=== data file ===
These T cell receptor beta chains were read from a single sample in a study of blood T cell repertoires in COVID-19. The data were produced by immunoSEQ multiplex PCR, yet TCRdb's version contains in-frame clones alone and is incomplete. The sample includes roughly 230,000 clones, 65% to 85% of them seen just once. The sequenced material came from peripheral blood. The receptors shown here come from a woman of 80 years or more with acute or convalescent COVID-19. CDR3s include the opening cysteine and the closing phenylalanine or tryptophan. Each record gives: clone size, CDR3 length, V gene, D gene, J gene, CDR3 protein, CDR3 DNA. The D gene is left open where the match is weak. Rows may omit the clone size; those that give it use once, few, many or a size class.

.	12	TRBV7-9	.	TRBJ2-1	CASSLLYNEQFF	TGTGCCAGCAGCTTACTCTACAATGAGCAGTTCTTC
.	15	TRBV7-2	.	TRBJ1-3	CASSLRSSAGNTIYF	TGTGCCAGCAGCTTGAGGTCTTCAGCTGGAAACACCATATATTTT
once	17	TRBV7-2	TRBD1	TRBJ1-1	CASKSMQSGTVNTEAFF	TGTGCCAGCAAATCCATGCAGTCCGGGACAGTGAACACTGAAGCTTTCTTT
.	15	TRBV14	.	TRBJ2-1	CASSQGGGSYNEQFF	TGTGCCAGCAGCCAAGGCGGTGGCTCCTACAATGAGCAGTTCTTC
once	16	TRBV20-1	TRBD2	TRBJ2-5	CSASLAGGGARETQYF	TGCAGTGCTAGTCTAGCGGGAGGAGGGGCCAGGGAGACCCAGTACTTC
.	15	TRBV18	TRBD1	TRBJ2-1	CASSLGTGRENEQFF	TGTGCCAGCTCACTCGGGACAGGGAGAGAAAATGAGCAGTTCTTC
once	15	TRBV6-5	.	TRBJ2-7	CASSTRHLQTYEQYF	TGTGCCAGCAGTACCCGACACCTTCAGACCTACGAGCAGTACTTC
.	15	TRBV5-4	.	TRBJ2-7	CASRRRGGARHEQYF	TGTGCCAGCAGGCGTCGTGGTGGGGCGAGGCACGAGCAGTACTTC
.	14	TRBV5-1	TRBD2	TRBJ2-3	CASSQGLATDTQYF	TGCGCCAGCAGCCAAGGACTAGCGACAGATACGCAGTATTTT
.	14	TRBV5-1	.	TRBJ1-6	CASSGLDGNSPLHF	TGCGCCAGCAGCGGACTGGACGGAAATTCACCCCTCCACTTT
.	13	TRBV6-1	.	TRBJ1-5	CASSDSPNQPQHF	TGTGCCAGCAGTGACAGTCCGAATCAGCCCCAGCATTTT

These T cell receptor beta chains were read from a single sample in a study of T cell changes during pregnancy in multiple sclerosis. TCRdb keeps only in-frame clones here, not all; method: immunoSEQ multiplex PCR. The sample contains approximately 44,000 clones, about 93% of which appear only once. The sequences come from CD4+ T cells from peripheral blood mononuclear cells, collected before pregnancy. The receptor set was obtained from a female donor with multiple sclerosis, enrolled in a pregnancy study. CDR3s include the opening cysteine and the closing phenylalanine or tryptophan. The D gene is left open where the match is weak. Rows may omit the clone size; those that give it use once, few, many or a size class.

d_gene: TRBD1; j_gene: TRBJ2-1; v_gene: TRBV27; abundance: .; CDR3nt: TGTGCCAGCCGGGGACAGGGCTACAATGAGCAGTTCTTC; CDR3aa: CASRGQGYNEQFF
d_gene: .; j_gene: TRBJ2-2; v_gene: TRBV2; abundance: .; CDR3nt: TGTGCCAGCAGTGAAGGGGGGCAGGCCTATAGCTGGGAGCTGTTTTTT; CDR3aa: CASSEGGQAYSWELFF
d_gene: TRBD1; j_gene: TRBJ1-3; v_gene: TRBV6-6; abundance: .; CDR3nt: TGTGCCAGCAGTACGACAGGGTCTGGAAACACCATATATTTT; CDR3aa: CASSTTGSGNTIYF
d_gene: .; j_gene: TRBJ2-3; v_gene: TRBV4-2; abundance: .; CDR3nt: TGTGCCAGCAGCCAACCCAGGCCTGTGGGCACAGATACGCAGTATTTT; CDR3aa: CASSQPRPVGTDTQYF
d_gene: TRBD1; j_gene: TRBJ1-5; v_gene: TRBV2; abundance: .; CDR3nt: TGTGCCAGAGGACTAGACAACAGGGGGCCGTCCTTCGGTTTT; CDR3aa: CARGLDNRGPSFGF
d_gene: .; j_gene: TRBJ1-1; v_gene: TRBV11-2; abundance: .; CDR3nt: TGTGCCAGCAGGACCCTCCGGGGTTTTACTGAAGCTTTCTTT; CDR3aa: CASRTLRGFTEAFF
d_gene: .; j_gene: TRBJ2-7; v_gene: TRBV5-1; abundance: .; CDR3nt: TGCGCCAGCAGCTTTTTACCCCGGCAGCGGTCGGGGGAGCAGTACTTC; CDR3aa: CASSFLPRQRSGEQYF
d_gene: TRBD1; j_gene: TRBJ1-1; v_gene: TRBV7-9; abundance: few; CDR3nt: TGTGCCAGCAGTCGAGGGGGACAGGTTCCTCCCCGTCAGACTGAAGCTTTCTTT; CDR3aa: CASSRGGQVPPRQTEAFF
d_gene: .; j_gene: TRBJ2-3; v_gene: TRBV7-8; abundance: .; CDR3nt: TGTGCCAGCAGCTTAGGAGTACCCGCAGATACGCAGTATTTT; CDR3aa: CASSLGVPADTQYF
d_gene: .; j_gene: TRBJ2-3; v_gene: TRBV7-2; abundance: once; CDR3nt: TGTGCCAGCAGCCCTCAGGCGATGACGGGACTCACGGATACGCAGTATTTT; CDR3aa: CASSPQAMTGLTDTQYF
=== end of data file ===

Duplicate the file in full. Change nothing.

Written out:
These T cell receptor beta chains were read from a single sample in a study of blood T cell repertoires in COVID-19. The data were produced by immunoSEQ multiplex PCR, yet TCRdb's version contains in-frame clones alone and is incomplete. The sample includes roughly 230,000 clones, 65% to 85% of them seen just once. The sequenced material came from peripheral blood. The receptors shown here come from a woman of 80 years or more with acute or convalescent COVID-19. CDR3s include the opening cysteine and the closing phenylalanine or tryptophan. Each record gives: clone size, CDR3 length, V gene, D gene, J gene, CDR3 protein, CDR3 DNA. The D gene is left open where the match is weak. Rows may omit the clone size; those that give it use once, few, many or a size class.

.	12	TRBV7-9	.	TRBJ2-1	CASSLLYNEQFF	TGTGCCAGCAGCTTACTCTACAATGAGCAGTTCTTC
.	15	TRBV7-2	.	TRBJ1-3	CASSLRSSAGNTIYF	TGTGCCAGCAGCTTGAGGTCTTCAGCTGGAAACACCATATATTTT
once	17	TRBV7-2	TRBD1	TRBJ1-1	CASKSMQSGTVNTEAFF	TGTGCCAGCAAATCCATGCAGTCCGGGACAGTGAACACTGAAGCTTTCTTT
.	15	TRBV14	.	TRBJ2-1	CASSQGGGSYNEQFF	TGTGCCAGCAGCCAAGGCGGTGGCTCCTACAATGAGCAGTTCTTC
once	16	TRBV20-1	TRBD2	TRBJ2-5	CSASLAGGGARETQYF	TGCAGTGCTAGTCTAGCGGGAGGAGGGGCCAGGGAGACCCAGTACTTC
.	15	TRBV18	TRBD1	TRBJ2-1	CASSLGTGRENEQFF	TGTGCCAGCTCACTCGGGACAGGGAGAGAAAATGAGCAGTTCTTC
once	15	TRBV6-5	.	TRBJ2-7	CASSTRHLQTYEQYF	TGTGCCAGCAGTACCCGACACCTTCAGACCTACGAGCAGTACTTC
.	15	TRBV5-4	.	TRBJ2-7	CASRRRGGARHEQYF	TGTGCCAGCAGGCGTCGTGGTGGGGCGAGGCACGAGCAGTACTTC
.	14	TRBV5-1	TRBD2	TRBJ2-3	CASSQGLATDTQYF	TGCGCCAGCAGCCAAGGACTAGCGACAGATACGCAGTATTTT
.	14	TRBV5-1	.	TRBJ1-6	CASSGLDGNSPLHF	TGCGCCAGCAGCGGACTGGACGGAAATTCACCCCTCCACTTT
.	13	TRBV6-1	.	TRBJ1-5	CASSDSPNQPQHF	TGTGCCAGCAGTGACAGTCCGAATCAGCCCCAGCATTTT

These T cell receptor beta chains were read from a single sample in a study of T cell changes during pregnancy in multiple sclerosis. TCRdb keeps only in-frame clones here, not all; method: immunoSEQ multiplex PCR. The sample contains approximately 44,000 clones, about 93% of which appear only once. The sequences come from CD4+ T cells from peripheral blood mononuclear cells, collected before pregnancy. The receptor set was obtained from a female donor with multiple sclerosis, enrolled in a pregnancy study. CDR3s include the opening cysteine and the closing phenylalanine or tryptophan. The D gene is left open where the match is weak. Rows may omit the clone size; those that give it use once, few, many or a size class.

d_gene: TRBD1; j_gene: TRBJ2-1; v_gene: TRBV27; abundance: .; CDR3nt: TGTGCCAGCCGGGGACAGGGCTACAATGAGCAGTTCTTC; CDR3aa: CASRGQGYNEQFF
d_gene: .; j_gene: TRBJ2-2; v_gene: TRBV2; abundance: .; CDR3nt: TGTGCCAGCAGTGAAGGGGGGCAGGCCTATAGCTGGGAGCTGTTTTTT; CDR3aa: CASSEGGQAYSWELFF
d_gene: TRBD1; j_gene: TRBJ1-3; v_gene: TRBV6-6; abundance: .; CDR3nt: TGTGCCAGCAGTACGACAGGGTCTGGAAACACCATATATTTT; CDR3aa: CASSTTGSGNTIYF
d_gene: .; j_gene: TRBJ2-3; v_gene: TRBV4-2; abundance: .; CDR3nt: TGTGCCAGCAGCCAACCCAGGCCTGTGGGCACAGATACGCAGTATTTT; CDR3aa: CASSQPRPVGTDTQYF
d_gene: TRBD1; j_gene: TRBJ1-5; v_gene: TRBV2; abundance: .; CDR3nt: TGTGCCAGAGGACTAGACAACAGGGGGCCGTCCTTCGGTTTT; CDR3aa: CARGLDNRGPSFGF
d_gene: .; j_gene: TRBJ1-1; v_gene: TRBV11-2; abundance: .; CDR3nt: TGTGCCAGCAGGACCCTCCGGGGTTTTACTGAAGCTTTCTTT; CDR3aa: CASRTLRGFTEAFF
d_gene: .; j_gene: TRBJ2-7; v_gene: TRBV5-1; abundance: .; CDR3nt: TGCGCCAGCAGCTTTTTACCCCGGCAGCGGTCGGGGGAGCAGTACTTC; CDR3aa: CASSFLPRQRSGEQYF
d_gene: TRBD1; j_gene: TRBJ1-1; v_gene: TRBV7-9; abundance: few; CDR3nt: TGTGCCAGCAGTCGAGGGGGACAGGTTCCTCCCCGTCAGACTGAAGCTTTCTTT; CDR3aa: CASSRGGQVPPRQTEAFF
d_gene: .; j_gene: TRBJ2-3; v_gene: TRBV7-8; abundance: .; CDR3nt: TGTGCCAGCAGCTTAGGAGTACCCGCAGATACGCAGTATTTT; CDR3aa: CASSLGVPADTQYF
d_gene: .; j_gene: TRBJ2-3; v_gene: TRBV7-2; abundance: once; CDR3nt: TGTGCCAGCAGCCCTCAGGCGATGACGGGACTCACGGATACGCAGTATTTT; CDR3aa: CASSPQAMTGLTDTQYF